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Sorell Slaymaker
Sorell Slaymaker has 20 years of experience designing, building, and operating networks and the communication services that run across them....
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Sorell Slaymaker | April 22, 2013 |

 
   

Dynamic Session Management

Dynamic Session Management Not all sessions and applications are equal, and the network can only do so much with QoS and call admission control; a new architecture is needed.

Not all sessions and applications are equal, and the network can only do so much with QoS and call admission control; a new architecture is needed.

Current communications architectures based on IMS/SIP treat all established sessions the same, which limits the ability to optimize the end user's experience based on available network capacity. As UC applications that utilize voice and especially video consume more network bandwidth, network resources should be allocated according to business value.

An emerging method for providing this flexibility is called dynamic session management, defined as the ability to prioritize, limit, and optimize communication sessions in real-time as the network becomes congested. Enterprises should look at supplementing their Network QoS and static call admission control (CAC) policies with dynamic session management.

Traditionally, a UC solution is unaware of network capacity. CAC is used to limit the utilization of network links by communications applications: A UC solution will have a predefined limit on the number of voice and video sessions that a link can handle, and a Wide Area Network will be designed to handle the predicted busy hour/minute of traffic. Because WAN bandwidth is deemed expensive, highly compressed voice and video codecs are typically used, which lowers the end user experience while putting a cap on the number of sessions that are carried. Even though the majority of the time, bandwidth is available for a high-quality end user experience, the pre-defined, static configuration of the network inhibits the use of the available bandwidth.

In a VoIP/SIP connection, once a voice/video session is established, the media is designed to flow peer to peer and the session is set. The codec type and all the other communication negotiations are done prior to session establishment. If the network runs out of bandwidth mid-session, then the communication will suffer either quality degradation or total drop of the call. Adaptive codecs were introduced to address this problem, and the network communicates to the session by the means of dropping packets and/or adding jitter.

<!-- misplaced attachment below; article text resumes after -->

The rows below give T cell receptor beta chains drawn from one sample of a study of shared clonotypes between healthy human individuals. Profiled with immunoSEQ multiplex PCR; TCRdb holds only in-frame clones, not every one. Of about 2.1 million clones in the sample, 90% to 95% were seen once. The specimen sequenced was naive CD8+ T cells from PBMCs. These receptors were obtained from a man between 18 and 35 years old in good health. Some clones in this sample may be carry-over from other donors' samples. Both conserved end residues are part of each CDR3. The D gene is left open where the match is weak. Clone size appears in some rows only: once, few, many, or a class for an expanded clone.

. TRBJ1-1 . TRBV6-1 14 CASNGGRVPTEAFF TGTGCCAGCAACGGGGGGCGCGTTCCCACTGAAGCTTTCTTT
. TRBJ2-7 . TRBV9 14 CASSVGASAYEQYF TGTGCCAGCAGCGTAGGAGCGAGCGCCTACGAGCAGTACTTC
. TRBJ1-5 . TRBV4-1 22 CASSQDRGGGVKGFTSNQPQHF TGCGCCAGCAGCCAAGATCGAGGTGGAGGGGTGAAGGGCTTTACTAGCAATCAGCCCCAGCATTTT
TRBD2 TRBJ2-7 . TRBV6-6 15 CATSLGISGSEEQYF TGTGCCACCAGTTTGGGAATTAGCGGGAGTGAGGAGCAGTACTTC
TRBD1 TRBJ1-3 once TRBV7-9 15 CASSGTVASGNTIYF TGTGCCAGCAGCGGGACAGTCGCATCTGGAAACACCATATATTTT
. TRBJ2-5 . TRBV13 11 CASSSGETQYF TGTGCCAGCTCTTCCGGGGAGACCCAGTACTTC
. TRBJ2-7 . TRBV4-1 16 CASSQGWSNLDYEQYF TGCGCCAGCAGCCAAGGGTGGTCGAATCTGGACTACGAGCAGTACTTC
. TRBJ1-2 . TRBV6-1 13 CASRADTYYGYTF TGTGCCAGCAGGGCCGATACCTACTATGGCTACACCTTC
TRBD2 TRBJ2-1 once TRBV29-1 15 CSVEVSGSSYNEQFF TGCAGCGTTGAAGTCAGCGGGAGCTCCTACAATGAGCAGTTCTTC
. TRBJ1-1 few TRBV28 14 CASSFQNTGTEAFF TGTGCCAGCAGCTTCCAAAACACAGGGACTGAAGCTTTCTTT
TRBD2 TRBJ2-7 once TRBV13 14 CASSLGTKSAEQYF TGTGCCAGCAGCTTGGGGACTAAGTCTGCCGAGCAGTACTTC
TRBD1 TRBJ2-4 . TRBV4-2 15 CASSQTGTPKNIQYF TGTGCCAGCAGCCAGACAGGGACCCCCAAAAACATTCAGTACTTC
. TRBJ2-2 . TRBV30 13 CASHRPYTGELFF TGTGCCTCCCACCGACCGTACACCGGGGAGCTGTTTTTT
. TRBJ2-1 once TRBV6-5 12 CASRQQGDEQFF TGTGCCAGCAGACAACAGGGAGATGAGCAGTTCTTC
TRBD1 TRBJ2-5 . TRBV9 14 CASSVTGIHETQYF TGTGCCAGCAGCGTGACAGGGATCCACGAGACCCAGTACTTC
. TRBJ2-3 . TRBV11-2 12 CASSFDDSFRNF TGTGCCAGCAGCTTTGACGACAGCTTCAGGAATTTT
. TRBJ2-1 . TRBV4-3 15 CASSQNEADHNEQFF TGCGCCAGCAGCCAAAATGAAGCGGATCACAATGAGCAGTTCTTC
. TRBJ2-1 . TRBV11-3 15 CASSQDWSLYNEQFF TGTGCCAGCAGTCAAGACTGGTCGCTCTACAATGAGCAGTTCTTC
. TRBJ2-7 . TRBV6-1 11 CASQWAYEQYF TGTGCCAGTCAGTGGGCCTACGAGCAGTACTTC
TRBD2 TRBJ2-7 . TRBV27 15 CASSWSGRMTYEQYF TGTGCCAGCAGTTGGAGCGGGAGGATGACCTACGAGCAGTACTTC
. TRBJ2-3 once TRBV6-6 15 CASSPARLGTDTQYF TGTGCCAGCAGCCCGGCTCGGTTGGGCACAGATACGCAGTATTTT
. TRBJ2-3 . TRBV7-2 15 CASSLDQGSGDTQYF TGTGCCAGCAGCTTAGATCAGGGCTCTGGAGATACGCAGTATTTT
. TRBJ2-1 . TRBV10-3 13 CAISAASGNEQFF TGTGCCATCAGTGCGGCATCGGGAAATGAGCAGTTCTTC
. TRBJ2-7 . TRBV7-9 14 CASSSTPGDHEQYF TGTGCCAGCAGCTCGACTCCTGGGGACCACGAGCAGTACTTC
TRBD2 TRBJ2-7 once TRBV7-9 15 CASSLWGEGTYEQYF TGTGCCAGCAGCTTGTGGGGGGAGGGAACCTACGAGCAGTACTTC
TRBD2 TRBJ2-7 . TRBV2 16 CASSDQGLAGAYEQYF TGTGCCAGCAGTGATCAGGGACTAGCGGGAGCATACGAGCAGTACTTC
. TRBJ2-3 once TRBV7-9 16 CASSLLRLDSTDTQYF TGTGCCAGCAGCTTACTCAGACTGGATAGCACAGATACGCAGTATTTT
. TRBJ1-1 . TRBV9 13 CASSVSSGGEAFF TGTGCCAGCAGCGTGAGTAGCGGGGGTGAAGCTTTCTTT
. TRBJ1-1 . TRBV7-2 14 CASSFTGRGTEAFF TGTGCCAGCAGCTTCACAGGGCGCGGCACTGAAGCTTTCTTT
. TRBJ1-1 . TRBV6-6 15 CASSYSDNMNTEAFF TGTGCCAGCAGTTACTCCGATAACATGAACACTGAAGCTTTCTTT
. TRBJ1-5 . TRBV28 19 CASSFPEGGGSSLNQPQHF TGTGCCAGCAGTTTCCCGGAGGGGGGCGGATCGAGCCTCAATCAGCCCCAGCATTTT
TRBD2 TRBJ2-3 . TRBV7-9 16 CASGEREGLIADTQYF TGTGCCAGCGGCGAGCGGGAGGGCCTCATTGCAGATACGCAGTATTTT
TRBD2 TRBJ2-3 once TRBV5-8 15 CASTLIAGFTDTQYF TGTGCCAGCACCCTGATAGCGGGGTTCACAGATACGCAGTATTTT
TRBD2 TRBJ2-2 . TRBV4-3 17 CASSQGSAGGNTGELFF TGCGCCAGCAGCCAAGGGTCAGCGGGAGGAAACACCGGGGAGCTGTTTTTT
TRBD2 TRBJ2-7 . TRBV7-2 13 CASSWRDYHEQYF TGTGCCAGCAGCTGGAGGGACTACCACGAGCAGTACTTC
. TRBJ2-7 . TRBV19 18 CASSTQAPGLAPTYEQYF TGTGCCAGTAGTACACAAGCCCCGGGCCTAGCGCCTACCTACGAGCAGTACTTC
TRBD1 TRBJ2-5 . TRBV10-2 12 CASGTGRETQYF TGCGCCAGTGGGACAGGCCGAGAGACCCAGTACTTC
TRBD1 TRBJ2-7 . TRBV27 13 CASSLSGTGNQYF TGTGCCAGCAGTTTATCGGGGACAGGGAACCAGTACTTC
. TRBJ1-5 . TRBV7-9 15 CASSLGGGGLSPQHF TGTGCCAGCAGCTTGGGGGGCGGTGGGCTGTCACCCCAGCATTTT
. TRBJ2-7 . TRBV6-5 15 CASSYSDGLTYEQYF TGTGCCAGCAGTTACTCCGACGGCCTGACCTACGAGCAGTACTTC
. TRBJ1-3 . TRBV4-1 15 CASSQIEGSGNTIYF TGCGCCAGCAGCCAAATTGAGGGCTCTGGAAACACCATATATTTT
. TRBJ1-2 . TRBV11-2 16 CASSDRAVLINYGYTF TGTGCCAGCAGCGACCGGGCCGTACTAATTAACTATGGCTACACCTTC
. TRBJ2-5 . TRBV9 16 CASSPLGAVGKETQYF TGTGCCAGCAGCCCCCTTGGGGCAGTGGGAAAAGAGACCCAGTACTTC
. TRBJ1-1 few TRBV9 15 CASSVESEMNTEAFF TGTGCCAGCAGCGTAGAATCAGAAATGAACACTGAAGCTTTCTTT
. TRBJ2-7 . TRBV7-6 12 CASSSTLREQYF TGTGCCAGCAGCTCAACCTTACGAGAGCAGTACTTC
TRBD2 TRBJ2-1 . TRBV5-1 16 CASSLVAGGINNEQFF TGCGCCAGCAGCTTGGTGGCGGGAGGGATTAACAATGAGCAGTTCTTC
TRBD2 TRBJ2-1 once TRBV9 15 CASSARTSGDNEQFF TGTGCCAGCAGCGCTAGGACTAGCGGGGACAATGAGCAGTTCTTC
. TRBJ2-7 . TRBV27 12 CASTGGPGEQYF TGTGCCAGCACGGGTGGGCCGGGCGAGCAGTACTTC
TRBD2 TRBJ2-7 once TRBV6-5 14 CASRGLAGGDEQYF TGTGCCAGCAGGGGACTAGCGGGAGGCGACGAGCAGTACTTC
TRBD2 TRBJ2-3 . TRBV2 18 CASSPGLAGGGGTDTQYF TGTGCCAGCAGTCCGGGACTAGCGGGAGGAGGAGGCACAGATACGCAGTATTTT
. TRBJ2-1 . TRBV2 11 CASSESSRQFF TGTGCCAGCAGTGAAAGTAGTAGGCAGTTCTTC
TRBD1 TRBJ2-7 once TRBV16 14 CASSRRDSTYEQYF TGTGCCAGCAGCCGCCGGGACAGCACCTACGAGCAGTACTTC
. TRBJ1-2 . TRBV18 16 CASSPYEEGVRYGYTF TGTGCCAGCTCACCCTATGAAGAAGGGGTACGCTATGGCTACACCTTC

The flaw in this model is the premise that all established sessions are equal and all must adapt in the same way. The business reality is that not all sessions are equal and that under network congestion, some sessions should get higher priority than others.


Figure 1. Current UC/SIP Deployment Architecture

Figure 1 illustrates a multi-vendor Unified Communications SIP deployment. The key components are:

1) SBC: Termination of SIP trunks to the PSTN

2) Session Manager: SIP proxy that manages the dial plan and session policy rules across platforms

3) Communications Services: Manage the communications to the endpoints/services that it supports; these services include:
a. Telephony: Provides the standard telephony and media for all hard- and some softphones
b. Contact Center: IVR, Routing, CTI/desktop, recording, reporting
c. Collaboration: Instant messaging, presence, unified messaging, file sharing
d. Conferencing: Audio, video (room and desktop), and web conferencing

4) End Users: In the office, home, mobile, and at third-party sites

This model works the majority of the time, but under high load, it falls apart. A few examples:

1) Large Conference Call: At the top of the hour, a large conference call starts and consumes all available voice sessions to a site. Contact Center calls cannot get to available agents, emergency calls cannot get out, and local customer calls get a fast busy.

2) Training Video: Marketing is launching a new product and wants to update the sales force on it and requires that everyone watch the 30-minute video. All video sessions are used up and a sales person that would like to show the video to a prospective client that is on-site has to wait.

3) Critical Issue: An overseas manufacturing plant is having production problems and needs to establish a HD video link back to HQ and to the R&D team. The bandwidth is not available due to other voice, video, and data sessions currently running.

4) Desktop Video: A team member wants to collaborate on a new idea with folks at 4 other sites, but is not permitted to do so because the organization does not allow desktop video, because IT cannot manage the bandwidth it may consume, and they worry that it may impact other applications--even though at this moment in time, there may be plenty of network capacity.

Next Page: The Solution: Dynamic Session Management





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